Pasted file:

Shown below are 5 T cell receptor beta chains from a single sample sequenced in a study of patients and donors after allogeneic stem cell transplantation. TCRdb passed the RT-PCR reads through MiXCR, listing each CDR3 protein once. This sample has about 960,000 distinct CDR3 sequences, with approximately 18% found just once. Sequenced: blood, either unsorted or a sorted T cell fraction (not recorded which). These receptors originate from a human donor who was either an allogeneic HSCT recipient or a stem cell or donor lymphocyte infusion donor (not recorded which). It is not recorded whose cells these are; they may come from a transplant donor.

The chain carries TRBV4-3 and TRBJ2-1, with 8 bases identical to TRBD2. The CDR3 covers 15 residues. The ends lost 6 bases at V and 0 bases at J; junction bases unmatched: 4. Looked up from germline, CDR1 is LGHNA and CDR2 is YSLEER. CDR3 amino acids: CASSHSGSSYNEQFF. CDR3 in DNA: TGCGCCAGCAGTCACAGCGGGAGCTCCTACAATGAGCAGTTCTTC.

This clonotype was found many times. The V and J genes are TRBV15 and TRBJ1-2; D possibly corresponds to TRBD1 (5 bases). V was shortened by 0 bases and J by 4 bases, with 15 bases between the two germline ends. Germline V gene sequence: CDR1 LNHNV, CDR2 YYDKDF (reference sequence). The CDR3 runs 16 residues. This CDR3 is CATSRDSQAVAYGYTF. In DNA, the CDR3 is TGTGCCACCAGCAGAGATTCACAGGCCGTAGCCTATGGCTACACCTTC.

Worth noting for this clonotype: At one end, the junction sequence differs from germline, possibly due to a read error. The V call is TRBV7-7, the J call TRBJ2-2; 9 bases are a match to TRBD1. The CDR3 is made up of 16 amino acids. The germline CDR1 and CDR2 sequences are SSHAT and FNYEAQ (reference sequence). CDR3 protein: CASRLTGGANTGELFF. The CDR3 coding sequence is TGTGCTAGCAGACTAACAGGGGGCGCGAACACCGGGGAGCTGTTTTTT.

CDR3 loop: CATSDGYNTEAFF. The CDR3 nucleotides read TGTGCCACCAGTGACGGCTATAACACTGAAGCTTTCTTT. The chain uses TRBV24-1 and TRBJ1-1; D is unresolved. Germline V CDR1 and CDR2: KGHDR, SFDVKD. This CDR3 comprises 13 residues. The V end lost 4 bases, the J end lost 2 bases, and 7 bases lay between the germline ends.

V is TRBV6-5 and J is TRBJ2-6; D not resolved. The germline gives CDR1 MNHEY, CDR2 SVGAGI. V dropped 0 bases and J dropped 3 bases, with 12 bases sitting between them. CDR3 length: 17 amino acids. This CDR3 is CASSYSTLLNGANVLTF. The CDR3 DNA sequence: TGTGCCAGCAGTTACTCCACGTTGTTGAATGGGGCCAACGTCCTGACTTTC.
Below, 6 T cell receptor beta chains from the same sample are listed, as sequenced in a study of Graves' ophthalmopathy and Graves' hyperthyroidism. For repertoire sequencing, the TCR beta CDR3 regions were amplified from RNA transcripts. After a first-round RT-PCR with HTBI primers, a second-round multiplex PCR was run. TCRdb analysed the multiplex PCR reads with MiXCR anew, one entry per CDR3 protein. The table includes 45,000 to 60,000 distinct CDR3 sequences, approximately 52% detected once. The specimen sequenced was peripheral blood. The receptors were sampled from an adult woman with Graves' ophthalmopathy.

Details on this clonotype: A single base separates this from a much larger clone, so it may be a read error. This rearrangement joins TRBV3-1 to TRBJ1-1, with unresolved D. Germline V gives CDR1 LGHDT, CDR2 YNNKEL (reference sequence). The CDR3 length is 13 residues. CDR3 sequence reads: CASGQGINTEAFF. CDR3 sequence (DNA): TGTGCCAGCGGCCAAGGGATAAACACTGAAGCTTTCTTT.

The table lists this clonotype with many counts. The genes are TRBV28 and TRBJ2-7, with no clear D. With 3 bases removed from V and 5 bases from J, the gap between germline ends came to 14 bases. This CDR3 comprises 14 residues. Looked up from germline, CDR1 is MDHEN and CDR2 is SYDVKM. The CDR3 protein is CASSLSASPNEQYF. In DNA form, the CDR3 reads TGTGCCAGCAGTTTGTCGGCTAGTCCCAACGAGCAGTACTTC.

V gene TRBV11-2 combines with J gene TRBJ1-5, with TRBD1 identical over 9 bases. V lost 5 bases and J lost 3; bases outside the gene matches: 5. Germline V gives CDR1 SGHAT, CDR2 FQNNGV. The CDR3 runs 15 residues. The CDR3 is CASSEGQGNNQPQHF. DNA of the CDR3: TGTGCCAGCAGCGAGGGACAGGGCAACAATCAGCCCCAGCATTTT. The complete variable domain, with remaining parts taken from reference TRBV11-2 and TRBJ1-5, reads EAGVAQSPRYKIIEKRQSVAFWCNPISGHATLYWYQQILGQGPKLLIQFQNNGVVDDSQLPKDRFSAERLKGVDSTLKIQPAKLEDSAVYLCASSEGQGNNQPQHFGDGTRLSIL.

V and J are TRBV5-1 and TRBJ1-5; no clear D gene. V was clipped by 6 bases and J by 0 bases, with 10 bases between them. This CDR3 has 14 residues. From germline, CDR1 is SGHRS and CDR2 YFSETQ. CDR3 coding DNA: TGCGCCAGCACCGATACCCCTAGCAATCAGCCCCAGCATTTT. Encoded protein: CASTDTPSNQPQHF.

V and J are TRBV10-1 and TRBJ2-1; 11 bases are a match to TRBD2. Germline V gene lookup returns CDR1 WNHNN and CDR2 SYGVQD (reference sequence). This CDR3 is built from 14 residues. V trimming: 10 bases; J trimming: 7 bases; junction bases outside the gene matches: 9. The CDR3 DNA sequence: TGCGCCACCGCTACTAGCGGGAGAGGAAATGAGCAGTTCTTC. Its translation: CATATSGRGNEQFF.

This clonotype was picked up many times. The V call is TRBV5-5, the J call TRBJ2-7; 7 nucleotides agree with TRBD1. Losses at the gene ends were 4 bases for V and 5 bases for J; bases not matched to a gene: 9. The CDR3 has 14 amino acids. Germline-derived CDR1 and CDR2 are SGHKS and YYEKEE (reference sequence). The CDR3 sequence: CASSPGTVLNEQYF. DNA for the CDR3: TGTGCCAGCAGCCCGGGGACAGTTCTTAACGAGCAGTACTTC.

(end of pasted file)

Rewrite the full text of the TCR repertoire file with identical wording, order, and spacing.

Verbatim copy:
Shown below are 5 T cell receptor beta chains from a single sample sequenced in a study of patients and donors after allogeneic stem cell transplantation. TCRdb passed the RT-PCR reads through MiXCR, listing each CDR3 protein once. This sample has about 960,000 distinct CDR3 sequences, with approximately 18% found just once. Sequenced: blood, either unsorted or a sorted T cell fraction (not recorded which). These receptors originate from a human donor who was either an allogeneic HSCT recipient or a stem cell or donor lymphocyte infusion donor (not recorded which). It is not recorded whose cells these are; they may come from a transplant donor.

The chain carries TRBV4-3 and TRBJ2-1, with 8 bases identical to TRBD2. The CDR3 covers 15 residues. The ends lost 6 bases at V and 0 bases at J; junction bases unmatched: 4. Looked up from germline, CDR1 is LGHNA and CDR2 is YSLEER. CDR3 amino acids: CASSHSGSSYNEQFF. CDR3 in DNA: TGCGCCAGCAGTCACAGCGGGAGCTCCTACAATGAGCAGTTCTTC.

This clonotype was found many times. The V and J genes are TRBV15 and TRBJ1-2; D possibly corresponds to TRBD1 (5 bases). V was shortened by 0 bases and J by 4 bases, with 15 bases between the two germline ends. Germline V gene sequence: CDR1 LNHNV, CDR2 YYDKDF (reference sequence). The CDR3 runs 16 residues. This CDR3 is CATSRDSQAVAYGYTF. In DNA, the CDR3 is TGTGCCACCAGCAGAGATTCACAGGCCGTAGCCTATGGCTACACCTTC.

Worth noting for this clonotype: At one end, the junction sequence differs from germline, possibly due to a read error. The V call is TRBV7-7, the J call TRBJ2-2; 9 bases are a match to TRBD1. The CDR3 is made up of 16 amino acids. The germline CDR1 and CDR2 sequences are SSHAT and FNYEAQ (reference sequence). CDR3 protein: CASRLTGGANTGELFF. The CDR3 coding sequence is TGTGCTAGCAGACTAACAGGGGGCGCGAACACCGGGGAGCTGTTTTTT.

CDR3 loop: CATSDGYNTEAFF. The CDR3 nucleotides read TGTGCCACCAGTGACGGCTATAACACTGAAGCTTTCTTT. The chain uses TRBV24-1 and TRBJ1-1; D is unresolved. Germline V CDR1 and CDR2: KGHDR, SFDVKD. This CDR3 comprises 13 residues. The V end lost 4 bases, the J end lost 2 bases, and 7 bases lay between the germline ends.

V is TRBV6-5 and J is TRBJ2-6; D not resolved. The germline gives CDR1 MNHEY, CDR2 SVGAGI. V dropped 0 bases and J dropped 3 bases, with 12 bases sitting between them. CDR3 length: 17 amino acids. This CDR3 is CASSYSTLLNGANVLTF. The CDR3 DNA sequence: TGTGCCAGCAGTTACTCCACGTTGTTGAATGGGGCCAACGTCCTGACTTTC.
Below, 6 T cell receptor beta chains from the same sample are listed, as sequenced in a study of Graves' ophthalmopathy and Graves' hyperthyroidism. For repertoire sequencing, the TCR beta CDR3 regions were amplified from RNA transcripts. After a first-round RT-PCR with HTBI primers, a second-round multiplex PCR was run. TCRdb analysed the multiplex PCR reads with MiXCR anew, one entry per CDR3 protein. The table includes 45,000 to 60,000 distinct CDR3 sequences, approximately 52% detected once. The specimen sequenced was peripheral blood. The receptors were sampled from an adult woman with Graves' ophthalmopathy.

Details on this clonotype: A single base separates this from a much larger clone, so it may be a read error. This rearrangement joins TRBV3-1 to TRBJ1-1, with unresolved D. Germline V gives CDR1 LGHDT, CDR2 YNNKEL (reference sequence). The CDR3 length is 13 residues. CDR3 sequence reads: CASGQGINTEAFF. CDR3 sequence (DNA): TGTGCCAGCGGCCAAGGGATAAACACTGAAGCTTTCTTT.

The table lists this clonotype with many counts. The genes are TRBV28 and TRBJ2-7, with no clear D. With 3 bases removed from V and 5 bases from J, the gap between germline ends came to 14 bases. This CDR3 comprises 14 residues. Looked up from germline, CDR1 is MDHEN and CDR2 is SYDVKM. The CDR3 protein is CASSLSASPNEQYF. In DNA form, the CDR3 reads TGTGCCAGCAGTTTGTCGGCTAGTCCCAACGAGCAGTACTTC.

V gene TRBV11-2 combines with J gene TRBJ1-5, with TRBD1 identical over 9 bases. V lost 5 bases and J lost 3; bases outside the gene matches: 5. Germline V gives CDR1 SGHAT, CDR2 FQNNGV. The CDR3 runs 15 residues. The CDR3 is CASSEGQGNNQPQHF. DNA of the CDR3: TGTGCCAGCAGCGAGGGACAGGGCAACAATCAGCCCCAGCATTTT. The complete variable domain, with remaining parts taken from reference TRBV11-2 and TRBJ1-5, reads EAGVAQSPRYKIIEKRQSVAFWCNPISGHATLYWYQQILGQGPKLLIQFQNNGVVDDSQLPKDRFSAERLKGVDSTLKIQPAKLEDSAVYLCASSEGQGNNQPQHFGDGTRLSIL.

V and J are TRBV5-1 and TRBJ1-5; no clear D gene. V was clipped by 6 bases and J by 0 bases, with 10 bases between them. This CDR3 has 14 residues. From germline, CDR1 is SGHRS and CDR2 YFSETQ. CDR3 coding DNA: TGCGCCAGCACCGATACCCCTAGCAATCAGCCCCAGCATTTT. Encoded protein: CASTDTPSNQPQHF.

V and J are TRBV10-1 and TRBJ2-1; 11 bases are a match to TRBD2. Germline V gene lookup returns CDR1 WNHNN and CDR2 SYGVQD (reference sequence). This CDR3 is built from 14 residues. V trimming: 10 bases; J trimming: 7 bases; junction bases outside the gene matches: 9. The CDR3 DNA sequence: TGCGCCACCGCTACTAGCGGGAGAGGAAATGAGCAGTTCTTC. Its translation: CATATSGRGNEQFF.

This clonotype was picked up many times. The V call is TRBV5-5, the J call TRBJ2-7; 7 nucleotides agree with TRBD1. Losses at the gene ends were 4 bases for V and 5 bases for J; bases not matched to a gene: 9. The CDR3 has 14 amino acids. Germline-derived CDR1 and CDR2 are SGHKS and YYEKEE (reference sequence). The CDR3 sequence: CASSPGTVLNEQYF. DNA for the CDR3: TGTGCCAGCAGCCCGGGGACAGTTCTTAACGAGCAGTACTTC.